The following photograph (Image 2.) is also featured in Daniel Libeskind’s “The Space of Encounter”. This photograph again shows the context of the building in comparison with the pre-existing museum, this time with much greater detail. The photograph is important as it not only symbolises the connection between the past and the present, but it also shows the complex geometrical design and materiality of the building’s facade. The composition and angle of the photograph illustrates both unity and respect between the two buildings as neither one dominates the other. Similar to the previous photograph, this image also represents Libeskind’s notion of both a spiritual and physical connection between the Jewish culture and the city of Berlin. The facade of the building is a key element of the photograph. Without prior knowledge, the shape, placement and construction of the windows within the facade would seem random and unintentional. However, these windows are an abstraction of a pattern that was created by Libeskind by connecting the addresses of important Jewish residents throughout Berlin’s history on a map[4]. Another important element of the photograph is the inclusion of people and automobiles as it provides the viewer a sense of scale, something that they would otherwise only be able to comprehend by physically visiting the building.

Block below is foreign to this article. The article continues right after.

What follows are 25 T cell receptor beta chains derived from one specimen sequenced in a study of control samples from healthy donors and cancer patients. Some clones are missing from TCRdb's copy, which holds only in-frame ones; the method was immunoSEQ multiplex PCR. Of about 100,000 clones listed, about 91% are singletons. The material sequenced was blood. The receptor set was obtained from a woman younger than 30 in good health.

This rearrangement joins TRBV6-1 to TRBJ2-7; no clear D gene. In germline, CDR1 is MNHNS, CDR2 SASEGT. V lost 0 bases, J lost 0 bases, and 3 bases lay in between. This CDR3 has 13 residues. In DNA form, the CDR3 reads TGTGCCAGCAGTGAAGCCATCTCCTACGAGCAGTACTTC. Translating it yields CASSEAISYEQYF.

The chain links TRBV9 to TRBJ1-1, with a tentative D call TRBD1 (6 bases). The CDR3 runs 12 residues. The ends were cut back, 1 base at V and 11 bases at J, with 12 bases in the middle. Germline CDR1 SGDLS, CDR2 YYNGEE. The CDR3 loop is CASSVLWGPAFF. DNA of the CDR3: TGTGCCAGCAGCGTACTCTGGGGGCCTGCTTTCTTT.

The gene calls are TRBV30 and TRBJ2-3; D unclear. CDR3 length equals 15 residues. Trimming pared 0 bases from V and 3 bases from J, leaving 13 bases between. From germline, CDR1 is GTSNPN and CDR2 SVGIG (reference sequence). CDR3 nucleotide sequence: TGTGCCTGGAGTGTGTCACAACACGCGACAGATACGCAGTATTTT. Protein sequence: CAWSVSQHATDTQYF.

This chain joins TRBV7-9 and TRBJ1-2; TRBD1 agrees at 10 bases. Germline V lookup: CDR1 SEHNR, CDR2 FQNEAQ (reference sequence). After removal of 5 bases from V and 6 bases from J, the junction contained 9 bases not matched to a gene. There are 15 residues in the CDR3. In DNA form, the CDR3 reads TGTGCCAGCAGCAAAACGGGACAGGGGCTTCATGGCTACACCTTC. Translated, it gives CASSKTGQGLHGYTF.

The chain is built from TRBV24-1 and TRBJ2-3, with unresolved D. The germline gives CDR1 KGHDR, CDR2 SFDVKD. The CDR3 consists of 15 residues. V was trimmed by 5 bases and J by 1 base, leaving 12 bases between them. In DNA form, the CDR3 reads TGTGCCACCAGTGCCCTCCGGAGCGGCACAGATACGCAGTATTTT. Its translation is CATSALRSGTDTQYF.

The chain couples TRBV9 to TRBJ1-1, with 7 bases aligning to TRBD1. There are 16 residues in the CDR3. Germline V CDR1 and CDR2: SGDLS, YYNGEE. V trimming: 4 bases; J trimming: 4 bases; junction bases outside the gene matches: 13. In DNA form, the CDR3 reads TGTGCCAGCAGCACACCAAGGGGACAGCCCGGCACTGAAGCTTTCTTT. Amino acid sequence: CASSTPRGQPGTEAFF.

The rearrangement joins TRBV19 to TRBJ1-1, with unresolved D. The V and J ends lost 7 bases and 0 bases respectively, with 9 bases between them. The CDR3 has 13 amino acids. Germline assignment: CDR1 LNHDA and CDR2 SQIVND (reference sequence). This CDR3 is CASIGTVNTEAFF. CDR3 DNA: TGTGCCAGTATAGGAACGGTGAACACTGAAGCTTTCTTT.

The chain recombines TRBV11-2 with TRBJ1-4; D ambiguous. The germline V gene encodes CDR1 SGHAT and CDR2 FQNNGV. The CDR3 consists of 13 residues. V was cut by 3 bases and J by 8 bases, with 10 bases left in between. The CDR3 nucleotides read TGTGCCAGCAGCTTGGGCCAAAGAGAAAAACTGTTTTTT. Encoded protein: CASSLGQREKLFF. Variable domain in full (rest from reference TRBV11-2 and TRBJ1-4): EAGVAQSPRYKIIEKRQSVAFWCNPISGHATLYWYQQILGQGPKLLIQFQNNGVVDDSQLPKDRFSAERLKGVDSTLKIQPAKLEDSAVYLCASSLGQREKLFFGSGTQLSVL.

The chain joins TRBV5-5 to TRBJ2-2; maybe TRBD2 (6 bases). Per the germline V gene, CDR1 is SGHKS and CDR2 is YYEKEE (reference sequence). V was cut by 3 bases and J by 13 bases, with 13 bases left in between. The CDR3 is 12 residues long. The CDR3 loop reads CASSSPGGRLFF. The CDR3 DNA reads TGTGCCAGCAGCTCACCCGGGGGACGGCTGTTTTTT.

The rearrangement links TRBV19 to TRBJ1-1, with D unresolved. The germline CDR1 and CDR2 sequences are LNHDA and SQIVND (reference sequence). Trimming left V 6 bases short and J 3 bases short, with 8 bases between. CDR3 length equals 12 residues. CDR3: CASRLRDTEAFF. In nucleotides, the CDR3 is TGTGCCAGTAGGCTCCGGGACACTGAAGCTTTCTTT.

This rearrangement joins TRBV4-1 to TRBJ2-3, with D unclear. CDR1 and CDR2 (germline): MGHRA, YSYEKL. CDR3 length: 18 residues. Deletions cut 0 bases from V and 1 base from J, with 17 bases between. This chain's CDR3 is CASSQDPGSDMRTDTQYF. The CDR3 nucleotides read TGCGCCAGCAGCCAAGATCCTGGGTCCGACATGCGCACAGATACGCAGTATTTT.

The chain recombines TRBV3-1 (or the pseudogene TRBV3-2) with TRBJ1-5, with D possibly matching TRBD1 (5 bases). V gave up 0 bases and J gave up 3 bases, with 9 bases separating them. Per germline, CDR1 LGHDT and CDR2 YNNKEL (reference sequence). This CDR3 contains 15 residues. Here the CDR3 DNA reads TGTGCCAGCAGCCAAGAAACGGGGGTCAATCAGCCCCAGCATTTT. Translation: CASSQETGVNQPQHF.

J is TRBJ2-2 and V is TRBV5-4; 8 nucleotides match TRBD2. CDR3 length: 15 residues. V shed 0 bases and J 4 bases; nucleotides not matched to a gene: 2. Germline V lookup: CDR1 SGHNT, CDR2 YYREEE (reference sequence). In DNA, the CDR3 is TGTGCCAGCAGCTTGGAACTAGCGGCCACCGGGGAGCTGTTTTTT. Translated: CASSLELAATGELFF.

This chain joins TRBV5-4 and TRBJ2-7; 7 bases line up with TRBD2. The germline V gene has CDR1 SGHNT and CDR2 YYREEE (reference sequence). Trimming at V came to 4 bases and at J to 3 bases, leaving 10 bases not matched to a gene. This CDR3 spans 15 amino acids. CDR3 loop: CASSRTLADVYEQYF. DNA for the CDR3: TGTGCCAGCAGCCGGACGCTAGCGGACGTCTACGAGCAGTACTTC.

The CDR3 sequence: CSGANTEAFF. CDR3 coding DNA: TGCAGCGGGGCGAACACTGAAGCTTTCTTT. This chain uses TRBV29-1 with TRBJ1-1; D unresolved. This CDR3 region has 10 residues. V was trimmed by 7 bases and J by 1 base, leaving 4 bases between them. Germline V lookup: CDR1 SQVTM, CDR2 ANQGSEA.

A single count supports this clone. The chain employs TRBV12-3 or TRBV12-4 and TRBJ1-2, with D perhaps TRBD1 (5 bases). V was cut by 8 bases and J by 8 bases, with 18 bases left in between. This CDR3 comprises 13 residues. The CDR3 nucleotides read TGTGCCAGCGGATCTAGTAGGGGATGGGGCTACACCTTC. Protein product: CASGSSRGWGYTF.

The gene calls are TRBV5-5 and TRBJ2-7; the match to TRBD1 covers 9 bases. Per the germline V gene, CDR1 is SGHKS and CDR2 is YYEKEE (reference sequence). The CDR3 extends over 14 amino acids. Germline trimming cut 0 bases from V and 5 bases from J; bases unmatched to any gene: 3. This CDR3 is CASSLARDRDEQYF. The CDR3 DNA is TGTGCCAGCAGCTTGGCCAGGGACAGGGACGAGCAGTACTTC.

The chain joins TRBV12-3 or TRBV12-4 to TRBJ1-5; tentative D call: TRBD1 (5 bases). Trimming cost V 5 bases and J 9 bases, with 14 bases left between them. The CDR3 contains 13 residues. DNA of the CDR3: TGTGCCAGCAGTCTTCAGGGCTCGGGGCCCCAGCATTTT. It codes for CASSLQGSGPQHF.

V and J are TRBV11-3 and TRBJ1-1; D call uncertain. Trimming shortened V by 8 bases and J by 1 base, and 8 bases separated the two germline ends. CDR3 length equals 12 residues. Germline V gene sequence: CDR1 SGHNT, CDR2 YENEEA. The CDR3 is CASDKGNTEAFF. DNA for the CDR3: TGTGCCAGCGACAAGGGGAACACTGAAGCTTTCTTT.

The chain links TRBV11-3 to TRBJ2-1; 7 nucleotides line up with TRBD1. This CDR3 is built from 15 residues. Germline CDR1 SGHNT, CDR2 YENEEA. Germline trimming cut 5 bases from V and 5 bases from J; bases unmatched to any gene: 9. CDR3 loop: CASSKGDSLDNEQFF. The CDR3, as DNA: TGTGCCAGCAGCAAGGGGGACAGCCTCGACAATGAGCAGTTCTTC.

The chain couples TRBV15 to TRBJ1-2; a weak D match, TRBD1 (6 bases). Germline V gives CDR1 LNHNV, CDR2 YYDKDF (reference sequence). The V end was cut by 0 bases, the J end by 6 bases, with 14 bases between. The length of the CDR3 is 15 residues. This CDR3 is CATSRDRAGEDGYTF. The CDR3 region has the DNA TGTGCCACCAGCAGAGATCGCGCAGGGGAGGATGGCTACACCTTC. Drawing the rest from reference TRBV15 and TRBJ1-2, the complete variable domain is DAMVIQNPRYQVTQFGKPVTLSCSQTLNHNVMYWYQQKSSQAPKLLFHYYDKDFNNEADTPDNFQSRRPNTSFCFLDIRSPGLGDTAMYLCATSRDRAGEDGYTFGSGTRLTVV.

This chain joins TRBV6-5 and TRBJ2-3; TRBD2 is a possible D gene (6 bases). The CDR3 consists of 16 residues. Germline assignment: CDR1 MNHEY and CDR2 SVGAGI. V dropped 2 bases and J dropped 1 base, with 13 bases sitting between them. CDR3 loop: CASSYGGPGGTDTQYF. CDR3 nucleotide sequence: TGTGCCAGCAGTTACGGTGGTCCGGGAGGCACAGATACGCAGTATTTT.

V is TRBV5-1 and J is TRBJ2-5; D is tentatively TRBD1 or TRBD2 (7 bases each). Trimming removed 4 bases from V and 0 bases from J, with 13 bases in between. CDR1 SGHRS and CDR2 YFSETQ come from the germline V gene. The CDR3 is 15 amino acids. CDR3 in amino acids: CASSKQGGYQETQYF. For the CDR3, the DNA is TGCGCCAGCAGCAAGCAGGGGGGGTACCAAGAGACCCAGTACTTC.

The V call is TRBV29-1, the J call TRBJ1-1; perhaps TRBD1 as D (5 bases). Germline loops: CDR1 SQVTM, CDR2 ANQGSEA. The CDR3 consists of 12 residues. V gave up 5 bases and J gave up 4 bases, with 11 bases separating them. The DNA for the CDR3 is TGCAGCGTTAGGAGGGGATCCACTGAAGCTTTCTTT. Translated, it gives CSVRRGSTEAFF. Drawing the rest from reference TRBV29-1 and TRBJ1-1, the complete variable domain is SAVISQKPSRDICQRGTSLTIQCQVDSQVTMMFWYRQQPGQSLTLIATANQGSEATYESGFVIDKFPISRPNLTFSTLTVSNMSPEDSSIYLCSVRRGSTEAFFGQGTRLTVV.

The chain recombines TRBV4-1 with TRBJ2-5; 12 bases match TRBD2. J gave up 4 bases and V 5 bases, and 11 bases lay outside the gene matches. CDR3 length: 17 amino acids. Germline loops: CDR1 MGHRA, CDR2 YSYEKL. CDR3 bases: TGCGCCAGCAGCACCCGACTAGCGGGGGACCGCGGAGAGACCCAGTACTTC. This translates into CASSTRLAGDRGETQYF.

The third photograph in the collection looks at the building at an even closer scale. The angle and composition of the photograph is crucial as it dictates how the image will be read. The photograph was taken on an upward angle which gives the viewer the sensation of looking upwards at the building. When one analyses the photograph they are presented with the idea of a building which is pointing skywards. This can be translated as being a symbolic representation of Libeskind’s notion that the building is an acknowledgement of the Jewish people moving forward and contributing to the development of the city of Berlin. The photograph also provides a detailed look at the materiality of the building. The facade of the building was constructed using zinc panels. The zinc panels serve as a symbol of Berlin’s strong industrial history[5]. When presenting architecture through the use of photographs, elements such as materiality can be helpful in portraying an architect’s design intentions to the viewer. For example, the following image of Le Corbusier’s Villa Savoye, although simple, is symbolic of his architectural intentions. The prominence of the minimalistic white concrete facade can be interpreted as a building which embodies freedom, purity and simplicity.